No Copycats on this Block: Examining a LEGO Copyright Case

Recently, the Lego Group won a case against a Chinese company that copied their blocks. The Shantou Intermediate People’s Court ruled that Bela, the infringing company, “must stop copying the packaging and logos of LEGO products in the future, as this constitutes copyright infringement.”

The court’s decision is particularly significant because foreign companies have frequently complained that China does not adequately protect against intellectual property theft. With concerns about this perception, China implemented a crackdown on intellectual property infringement in September 2017. One of the crackdown’s specific policies was to fight copyright infringement. This decision is one of the court’s post-September 2017 earlier decisions.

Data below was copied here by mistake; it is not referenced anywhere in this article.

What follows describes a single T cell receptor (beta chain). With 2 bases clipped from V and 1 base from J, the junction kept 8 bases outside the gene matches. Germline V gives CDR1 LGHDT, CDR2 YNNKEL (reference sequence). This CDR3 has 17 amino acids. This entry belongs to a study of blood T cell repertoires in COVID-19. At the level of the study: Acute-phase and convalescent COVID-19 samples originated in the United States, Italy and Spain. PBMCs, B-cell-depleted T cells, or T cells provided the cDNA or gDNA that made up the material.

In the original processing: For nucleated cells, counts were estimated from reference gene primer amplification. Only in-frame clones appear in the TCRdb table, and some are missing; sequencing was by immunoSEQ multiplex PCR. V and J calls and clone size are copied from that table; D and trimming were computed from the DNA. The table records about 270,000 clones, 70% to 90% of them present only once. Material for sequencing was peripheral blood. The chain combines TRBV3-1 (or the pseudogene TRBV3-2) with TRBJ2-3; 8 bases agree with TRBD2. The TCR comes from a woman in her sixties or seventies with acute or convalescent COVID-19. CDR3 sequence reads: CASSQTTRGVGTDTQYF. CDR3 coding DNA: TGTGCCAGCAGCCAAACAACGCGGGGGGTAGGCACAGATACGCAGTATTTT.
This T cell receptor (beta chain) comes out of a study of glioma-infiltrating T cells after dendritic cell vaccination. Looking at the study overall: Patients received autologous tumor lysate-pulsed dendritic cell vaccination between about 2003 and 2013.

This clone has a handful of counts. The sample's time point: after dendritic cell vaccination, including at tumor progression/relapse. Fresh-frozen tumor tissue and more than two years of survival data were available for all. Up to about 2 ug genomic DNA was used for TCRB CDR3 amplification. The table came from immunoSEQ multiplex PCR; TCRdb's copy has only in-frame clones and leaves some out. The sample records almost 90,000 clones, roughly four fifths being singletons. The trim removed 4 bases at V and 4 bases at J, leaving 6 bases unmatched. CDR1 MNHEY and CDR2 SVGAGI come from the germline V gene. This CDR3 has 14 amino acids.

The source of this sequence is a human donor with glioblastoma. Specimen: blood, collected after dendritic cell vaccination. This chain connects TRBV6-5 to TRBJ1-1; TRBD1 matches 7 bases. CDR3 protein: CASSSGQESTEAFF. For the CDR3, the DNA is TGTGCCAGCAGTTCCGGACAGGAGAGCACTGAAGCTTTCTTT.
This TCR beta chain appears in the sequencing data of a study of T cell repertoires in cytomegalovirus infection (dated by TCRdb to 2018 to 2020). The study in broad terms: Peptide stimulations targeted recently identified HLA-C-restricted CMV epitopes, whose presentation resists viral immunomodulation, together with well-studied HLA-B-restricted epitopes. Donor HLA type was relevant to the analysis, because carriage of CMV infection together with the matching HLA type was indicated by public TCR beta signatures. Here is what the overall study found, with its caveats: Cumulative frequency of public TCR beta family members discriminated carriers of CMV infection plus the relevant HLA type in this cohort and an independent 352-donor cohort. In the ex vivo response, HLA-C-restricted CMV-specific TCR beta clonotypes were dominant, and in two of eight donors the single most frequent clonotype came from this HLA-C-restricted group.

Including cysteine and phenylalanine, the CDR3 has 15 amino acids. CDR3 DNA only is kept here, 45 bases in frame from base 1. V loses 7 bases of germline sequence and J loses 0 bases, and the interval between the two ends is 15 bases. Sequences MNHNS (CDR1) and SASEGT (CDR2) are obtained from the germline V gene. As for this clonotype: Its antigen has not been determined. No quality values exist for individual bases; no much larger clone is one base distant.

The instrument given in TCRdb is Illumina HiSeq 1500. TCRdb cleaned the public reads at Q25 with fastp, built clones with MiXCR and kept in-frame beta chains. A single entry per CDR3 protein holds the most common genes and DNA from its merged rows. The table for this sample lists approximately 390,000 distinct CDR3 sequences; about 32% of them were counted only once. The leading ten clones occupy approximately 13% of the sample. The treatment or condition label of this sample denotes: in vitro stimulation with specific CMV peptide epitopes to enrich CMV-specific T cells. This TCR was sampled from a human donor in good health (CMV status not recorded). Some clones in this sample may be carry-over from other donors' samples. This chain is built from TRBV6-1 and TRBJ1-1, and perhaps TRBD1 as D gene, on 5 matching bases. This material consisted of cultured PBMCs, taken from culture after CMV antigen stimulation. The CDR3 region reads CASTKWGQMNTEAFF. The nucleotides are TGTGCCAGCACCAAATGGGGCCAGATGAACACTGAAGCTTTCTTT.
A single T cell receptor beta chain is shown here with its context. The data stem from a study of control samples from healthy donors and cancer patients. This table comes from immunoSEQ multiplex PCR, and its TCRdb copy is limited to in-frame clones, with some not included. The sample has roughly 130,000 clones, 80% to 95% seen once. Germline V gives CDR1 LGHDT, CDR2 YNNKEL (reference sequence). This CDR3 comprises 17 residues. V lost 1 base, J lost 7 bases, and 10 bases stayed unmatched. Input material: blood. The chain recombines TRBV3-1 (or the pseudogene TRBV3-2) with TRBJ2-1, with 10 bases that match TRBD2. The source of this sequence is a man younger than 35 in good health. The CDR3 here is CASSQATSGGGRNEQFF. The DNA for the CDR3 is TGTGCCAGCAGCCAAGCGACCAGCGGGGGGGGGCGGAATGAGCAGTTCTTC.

Related, another Chinese office ruled in favour of a different foreign company that alleged trade-mark infringement. Santa Maria Novella, an Italian cosmetics producer, successfully argued trade-mark infringement before the Chinese Trade-Mark Office.

The individual cases and more general crackdown are most likely indicative of broader, economic trends. The Chinese Minister of Commerce, on December 11 2017, stated China is a “firm proponent” of international trade. With rulings favouring foreign companies, China might be encouraging them to invest or operate within China.

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